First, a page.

Game designer Jane McGonigal firmly believes that video games are not just about mashing buttons and getting to the next level. In fact, during her talk at TEDGlobal 2012, McGonigal gave several surprising statistics: that online gaming can be more effective than pharmaceuticals in treating clinical depression and that just 30 minutes a day is correlated with significant increases in happiness. This post is from TEDtalk and licensed under Creative Commons BY-NC-ND license.
McGonigal says online games can even help people heal from injuries and achieve greater wellness in the face of disease. She used an interesting test subject to illustrate this point: herself.
In her talk, McGonigal shared that, following a severe concussion, she found herself bed ridden for three months with a voice in her head telling her that the pain would never end. As she explains, “I thought, ‘I am either going to kill myself, or I’m going to turn this into a game.’”
McGonigal chose the latter route, developing the online game SuperBetter, a series of challenges designed to boost physical, mental, emotional and social resilience. “Within three days of playing the game, that fog of depression and anxiety vanished,” said McGonigal. When she decided to make the game public, she began getting thank yous from across the globe, including from people with cancer and chronic pain.
In her classic TEDTalk “Gaming can make a better world” McGonigal pointed out that online games like World of Warcraft inspire people to think like heroes. But are there other games out there like SuperBetter, which are created for a specific social good? Here, many more examples.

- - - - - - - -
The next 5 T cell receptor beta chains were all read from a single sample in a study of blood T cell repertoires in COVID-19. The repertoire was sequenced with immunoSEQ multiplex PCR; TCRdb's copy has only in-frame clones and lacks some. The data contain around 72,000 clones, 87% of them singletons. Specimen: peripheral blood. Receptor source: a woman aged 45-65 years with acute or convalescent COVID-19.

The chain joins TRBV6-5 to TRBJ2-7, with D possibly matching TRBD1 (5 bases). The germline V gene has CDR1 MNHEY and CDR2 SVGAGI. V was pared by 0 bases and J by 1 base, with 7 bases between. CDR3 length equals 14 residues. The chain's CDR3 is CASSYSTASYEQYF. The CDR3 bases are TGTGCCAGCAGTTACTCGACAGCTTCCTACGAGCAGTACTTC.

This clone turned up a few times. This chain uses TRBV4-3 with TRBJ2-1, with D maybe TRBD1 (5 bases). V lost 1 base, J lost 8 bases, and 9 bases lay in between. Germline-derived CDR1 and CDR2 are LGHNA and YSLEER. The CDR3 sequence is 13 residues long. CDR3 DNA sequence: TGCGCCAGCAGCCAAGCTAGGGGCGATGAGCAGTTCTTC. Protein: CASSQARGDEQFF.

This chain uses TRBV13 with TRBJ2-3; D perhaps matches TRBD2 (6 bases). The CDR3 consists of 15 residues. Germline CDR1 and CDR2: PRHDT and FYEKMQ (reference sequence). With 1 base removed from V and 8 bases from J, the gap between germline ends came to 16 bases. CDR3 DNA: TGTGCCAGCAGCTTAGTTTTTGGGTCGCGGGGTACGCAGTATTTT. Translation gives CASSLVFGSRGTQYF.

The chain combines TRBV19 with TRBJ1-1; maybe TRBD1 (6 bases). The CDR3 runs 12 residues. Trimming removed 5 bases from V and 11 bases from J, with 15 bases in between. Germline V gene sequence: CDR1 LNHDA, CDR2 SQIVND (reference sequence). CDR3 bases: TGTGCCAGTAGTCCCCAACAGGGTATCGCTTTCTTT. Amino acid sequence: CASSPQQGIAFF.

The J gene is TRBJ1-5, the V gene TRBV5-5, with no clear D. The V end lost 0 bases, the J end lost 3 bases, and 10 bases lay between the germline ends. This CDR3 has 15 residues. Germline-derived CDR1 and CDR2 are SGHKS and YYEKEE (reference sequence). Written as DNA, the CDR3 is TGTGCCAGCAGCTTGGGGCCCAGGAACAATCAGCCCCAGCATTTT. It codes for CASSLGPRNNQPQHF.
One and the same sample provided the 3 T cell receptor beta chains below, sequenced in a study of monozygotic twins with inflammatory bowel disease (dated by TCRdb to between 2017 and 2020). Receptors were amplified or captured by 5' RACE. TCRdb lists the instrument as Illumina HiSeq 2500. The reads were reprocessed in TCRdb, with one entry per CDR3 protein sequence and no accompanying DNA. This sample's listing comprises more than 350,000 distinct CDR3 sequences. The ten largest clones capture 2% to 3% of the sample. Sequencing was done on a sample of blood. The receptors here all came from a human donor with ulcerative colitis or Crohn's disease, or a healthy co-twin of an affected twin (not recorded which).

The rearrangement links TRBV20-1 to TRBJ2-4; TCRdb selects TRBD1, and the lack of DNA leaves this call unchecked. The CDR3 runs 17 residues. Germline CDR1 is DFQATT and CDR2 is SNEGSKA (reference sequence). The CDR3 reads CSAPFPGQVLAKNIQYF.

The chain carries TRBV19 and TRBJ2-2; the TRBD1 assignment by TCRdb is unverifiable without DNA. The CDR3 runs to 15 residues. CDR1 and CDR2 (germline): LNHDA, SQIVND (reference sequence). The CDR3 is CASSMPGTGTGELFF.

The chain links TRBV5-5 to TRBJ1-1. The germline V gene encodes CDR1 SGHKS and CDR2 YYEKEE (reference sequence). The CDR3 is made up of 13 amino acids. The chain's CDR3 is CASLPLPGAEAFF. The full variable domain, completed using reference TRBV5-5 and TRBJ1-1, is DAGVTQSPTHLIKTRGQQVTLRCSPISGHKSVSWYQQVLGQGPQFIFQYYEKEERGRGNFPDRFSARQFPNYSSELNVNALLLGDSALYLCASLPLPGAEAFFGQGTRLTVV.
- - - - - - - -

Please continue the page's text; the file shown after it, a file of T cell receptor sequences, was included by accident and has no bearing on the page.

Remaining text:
World Without Oil
Also a McGonigal creation, players in this game are dropped into a world where oil resources have been tapped and where they must get creative to survive the massive global shortage. The best part of the game? It teaches easy ways to use less oil in the real world—habits that players report keeping up when they aren’t playing.
An online protein folding game, FoldIt allows its quarter million players to help with scientific research by stabilizing strings of amino acids. Think of it like biological Tetris — FoldIt makes a competition out of biological pattern recognition, leading to innovative solutions to problems that have frustrated scientific communities for years.
Communicating across languages and cultures isn’t easy. But in this online game, two anonymous players — culled from different locations around the globe — must learn how to speak to each other as they navigate obstacles. Developed by CoCo & Co, this game took top honors at this year’s Games for Change Awards.
Think you could balance the national budget? Then you’ll want to play this game from American Public Media, which lets players see what happens to the national deficit when they increase funding to programs or opt to make difficult cuts. “Every member of Congress should be required to play this game,” said one of its creators.
Children and teenagers with cancer are often asked to keep pain diaries — paperwork that is not only boring but focuses their attention on their discomfort. The iOS app Pain Squad makes the whole process fun and interactive — while also helping doctors provide better treatments for young patients.
When your bank account is in the black, it’s easy to think that anyone could pull themselves out of poverty by their boot straps. But in this online game, players are charged with looking for work while surviving on $1000 a month — highlighting that poverty and unemployment are systematic and not just the result of character flaws.
Created by the World Bank Institute in conjunction with McGonigal, this game is a 10-week crash course in social innovation, giving players challenges from “food security” to “urban resilience,” and encouraging them to become a think tank on local challenges.
Most video shoot-em-up video games make war seem action-packed and glamorous. Unmanned aims to paint a far more realistic portrait, casting players as a soldier dealing with boredom and traumatic dreams, in addition to military duties.
This slick game seeks to make charitable giving fun and interactive, rather than passive and forgettable. Currently fundraising to build homes for teenagers on the street in Moshi, Tanzania, Plot.form allows users to donate—and pick out building materials, colors and more for parts of the homes.